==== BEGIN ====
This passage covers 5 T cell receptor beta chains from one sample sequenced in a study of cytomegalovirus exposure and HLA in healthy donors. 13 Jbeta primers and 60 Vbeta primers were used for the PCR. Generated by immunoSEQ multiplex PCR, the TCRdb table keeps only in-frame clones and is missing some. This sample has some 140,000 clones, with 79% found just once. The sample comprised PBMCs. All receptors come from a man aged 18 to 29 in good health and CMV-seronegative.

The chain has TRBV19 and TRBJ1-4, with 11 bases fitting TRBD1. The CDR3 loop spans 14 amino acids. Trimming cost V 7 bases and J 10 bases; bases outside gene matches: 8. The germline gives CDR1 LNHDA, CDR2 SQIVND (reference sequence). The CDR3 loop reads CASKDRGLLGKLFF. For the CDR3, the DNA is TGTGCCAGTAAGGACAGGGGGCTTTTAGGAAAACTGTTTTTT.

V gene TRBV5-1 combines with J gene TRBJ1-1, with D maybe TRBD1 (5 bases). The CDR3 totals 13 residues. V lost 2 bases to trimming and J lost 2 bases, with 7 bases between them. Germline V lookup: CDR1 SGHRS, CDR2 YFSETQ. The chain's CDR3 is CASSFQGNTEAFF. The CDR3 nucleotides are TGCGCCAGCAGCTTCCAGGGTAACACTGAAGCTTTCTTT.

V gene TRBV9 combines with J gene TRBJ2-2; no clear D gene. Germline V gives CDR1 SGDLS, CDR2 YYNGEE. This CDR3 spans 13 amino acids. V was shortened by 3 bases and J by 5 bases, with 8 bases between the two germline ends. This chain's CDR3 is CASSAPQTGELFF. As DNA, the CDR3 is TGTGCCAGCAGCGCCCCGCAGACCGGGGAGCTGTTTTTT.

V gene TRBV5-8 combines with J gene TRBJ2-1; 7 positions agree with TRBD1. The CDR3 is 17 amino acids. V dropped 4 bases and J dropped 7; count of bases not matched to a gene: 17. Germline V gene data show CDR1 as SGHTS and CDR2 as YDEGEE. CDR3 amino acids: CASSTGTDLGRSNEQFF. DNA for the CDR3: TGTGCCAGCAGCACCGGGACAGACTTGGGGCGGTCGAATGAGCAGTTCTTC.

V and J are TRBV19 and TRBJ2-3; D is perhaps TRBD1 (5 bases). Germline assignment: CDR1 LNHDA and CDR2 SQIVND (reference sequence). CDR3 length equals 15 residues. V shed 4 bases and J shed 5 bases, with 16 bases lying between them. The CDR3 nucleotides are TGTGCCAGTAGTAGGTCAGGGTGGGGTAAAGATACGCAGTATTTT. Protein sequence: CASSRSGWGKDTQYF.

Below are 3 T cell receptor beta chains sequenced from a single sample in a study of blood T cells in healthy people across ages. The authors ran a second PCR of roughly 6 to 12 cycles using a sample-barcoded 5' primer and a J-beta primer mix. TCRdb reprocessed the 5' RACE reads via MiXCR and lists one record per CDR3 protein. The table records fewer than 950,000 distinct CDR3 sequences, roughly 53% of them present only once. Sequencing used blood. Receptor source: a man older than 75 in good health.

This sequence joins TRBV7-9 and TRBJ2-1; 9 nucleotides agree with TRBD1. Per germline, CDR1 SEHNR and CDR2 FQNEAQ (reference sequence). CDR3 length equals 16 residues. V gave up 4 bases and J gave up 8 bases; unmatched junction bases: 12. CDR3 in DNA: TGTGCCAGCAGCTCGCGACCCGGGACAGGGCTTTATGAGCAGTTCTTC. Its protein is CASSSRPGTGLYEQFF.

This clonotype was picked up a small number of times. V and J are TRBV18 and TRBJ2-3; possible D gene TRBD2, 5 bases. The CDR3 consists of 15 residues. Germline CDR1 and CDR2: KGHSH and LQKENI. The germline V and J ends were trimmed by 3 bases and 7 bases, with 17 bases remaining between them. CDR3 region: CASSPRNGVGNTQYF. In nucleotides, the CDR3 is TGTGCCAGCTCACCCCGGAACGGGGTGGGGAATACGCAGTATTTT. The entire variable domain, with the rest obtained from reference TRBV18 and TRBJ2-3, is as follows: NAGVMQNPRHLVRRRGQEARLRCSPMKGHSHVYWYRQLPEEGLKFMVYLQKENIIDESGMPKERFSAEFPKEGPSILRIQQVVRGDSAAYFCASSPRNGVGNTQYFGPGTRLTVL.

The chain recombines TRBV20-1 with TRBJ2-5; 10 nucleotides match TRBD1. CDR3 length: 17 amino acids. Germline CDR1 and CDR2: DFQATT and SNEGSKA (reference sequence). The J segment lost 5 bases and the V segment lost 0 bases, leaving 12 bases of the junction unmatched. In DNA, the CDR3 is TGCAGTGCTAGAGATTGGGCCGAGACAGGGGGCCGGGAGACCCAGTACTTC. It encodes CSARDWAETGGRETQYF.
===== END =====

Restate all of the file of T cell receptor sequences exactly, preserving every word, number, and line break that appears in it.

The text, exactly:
This passage covers 5 T cell receptor beta chains from one sample sequenced in a study of cytomegalovirus exposure and HLA in healthy donors. 13 Jbeta primers and 60 Vbeta primers were used for the PCR. Generated by immunoSEQ multiplex PCR, the TCRdb table keeps only in-frame clones and is missing some. This sample has some 140,000 clones, with 79% found just once. The sample comprised PBMCs. All receptors come from a man aged 18 to 29 in good health and CMV-seronegative.

The chain has TRBV19 and TRBJ1-4, with 11 bases fitting TRBD1. The CDR3 loop spans 14 amino acids. Trimming cost V 7 bases and J 10 bases; bases outside gene matches: 8. The germline gives CDR1 LNHDA, CDR2 SQIVND (reference sequence). The CDR3 loop reads CASKDRGLLGKLFF. For the CDR3, the DNA is TGTGCCAGTAAGGACAGGGGGCTTTTAGGAAAACTGTTTTTT.

V gene TRBV5-1 combines with J gene TRBJ1-1, with D maybe TRBD1 (5 bases). The CDR3 totals 13 residues. V lost 2 bases to trimming and J lost 2 bases, with 7 bases between them. Germline V lookup: CDR1 SGHRS, CDR2 YFSETQ. The chain's CDR3 is CASSFQGNTEAFF. The CDR3 nucleotides are TGCGCCAGCAGCTTCCAGGGTAACACTGAAGCTTTCTTT.

V gene TRBV9 combines with J gene TRBJ2-2; no clear D gene. Germline V gives CDR1 SGDLS, CDR2 YYNGEE. This CDR3 spans 13 amino acids. V was shortened by 3 bases and J by 5 bases, with 8 bases between the two germline ends. This chain's CDR3 is CASSAPQTGELFF. As DNA, the CDR3 is TGTGCCAGCAGCGCCCCGCAGACCGGGGAGCTGTTTTTT.

V gene TRBV5-8 combines with J gene TRBJ2-1; 7 positions agree with TRBD1. The CDR3 is 17 amino acids. V dropped 4 bases and J dropped 7; count of bases not matched to a gene: 17. Germline V gene data show CDR1 as SGHTS and CDR2 as YDEGEE. CDR3 amino acids: CASSTGTDLGRSNEQFF. DNA for the CDR3: TGTGCCAGCAGCACCGGGACAGACTTGGGGCGGTCGAATGAGCAGTTCTTC.

V and J are TRBV19 and TRBJ2-3; D is perhaps TRBD1 (5 bases). Germline assignment: CDR1 LNHDA and CDR2 SQIVND (reference sequence). CDR3 length equals 15 residues. V shed 4 bases and J shed 5 bases, with 16 bases lying between them. The CDR3 nucleotides are TGTGCCAGTAGTAGGTCAGGGTGGGGTAAAGATACGCAGTATTTT. Protein sequence: CASSRSGWGKDTQYF.

Below are 3 T cell receptor beta chains sequenced from a single sample in a study of blood T cells in healthy people across ages. The authors ran a second PCR of roughly 6 to 12 cycles using a sample-barcoded 5' primer and a J-beta primer mix. TCRdb reprocessed the 5' RACE reads via MiXCR and lists one record per CDR3 protein. The table records fewer than 950,000 distinct CDR3 sequences, roughly 53% of them present only once. Sequencing used blood. Receptor source: a man older than 75 in good health.

This sequence joins TRBV7-9 and TRBJ2-1; 9 nucleotides agree with TRBD1. Per germline, CDR1 SEHNR and CDR2 FQNEAQ (reference sequence). CDR3 length equals 16 residues. V gave up 4 bases and J gave up 8 bases; unmatched junction bases: 12. CDR3 in DNA: TGTGCCAGCAGCTCGCGACCCGGGACAGGGCTTTATGAGCAGTTCTTC. Its protein is CASSSRPGTGLYEQFF.

This clonotype was picked up a small number of times. V and J are TRBV18 and TRBJ2-3; possible D gene TRBD2, 5 bases. The CDR3 consists of 15 residues. Germline CDR1 and CDR2: KGHSH and LQKENI. The germline V and J ends were trimmed by 3 bases and 7 bases, with 17 bases remaining between them. CDR3 region: CASSPRNGVGNTQYF. In nucleotides, the CDR3 is TGTGCCAGCTCACCCCGGAACGGGGTGGGGAATACGCAGTATTTT. The entire variable domain, with the rest obtained from reference TRBV18 and TRBJ2-3, is as follows: NAGVMQNPRHLVRRRGQEARLRCSPMKGHSHVYWYRQLPEEGLKFMVYLQKENIIDESGMPKERFSAEFPKEGPSILRIQQVVRGDSAAYFCASSPRNGVGNTQYFGPGTRLTVL.

The chain recombines TRBV20-1 with TRBJ2-5; 10 nucleotides match TRBD1. CDR3 length: 17 amino acids. Germline CDR1 and CDR2: DFQATT and SNEGSKA (reference sequence). The J segment lost 5 bases and the V segment lost 0 bases, leaving 12 bases of the junction unmatched. In DNA, the CDR3 is TGCAGTGCTAGAGATTGGGCCGAGACAGGGGGCCGGGAGACCCAGTACTTC. It encodes CSARDWAETGGRETQYF.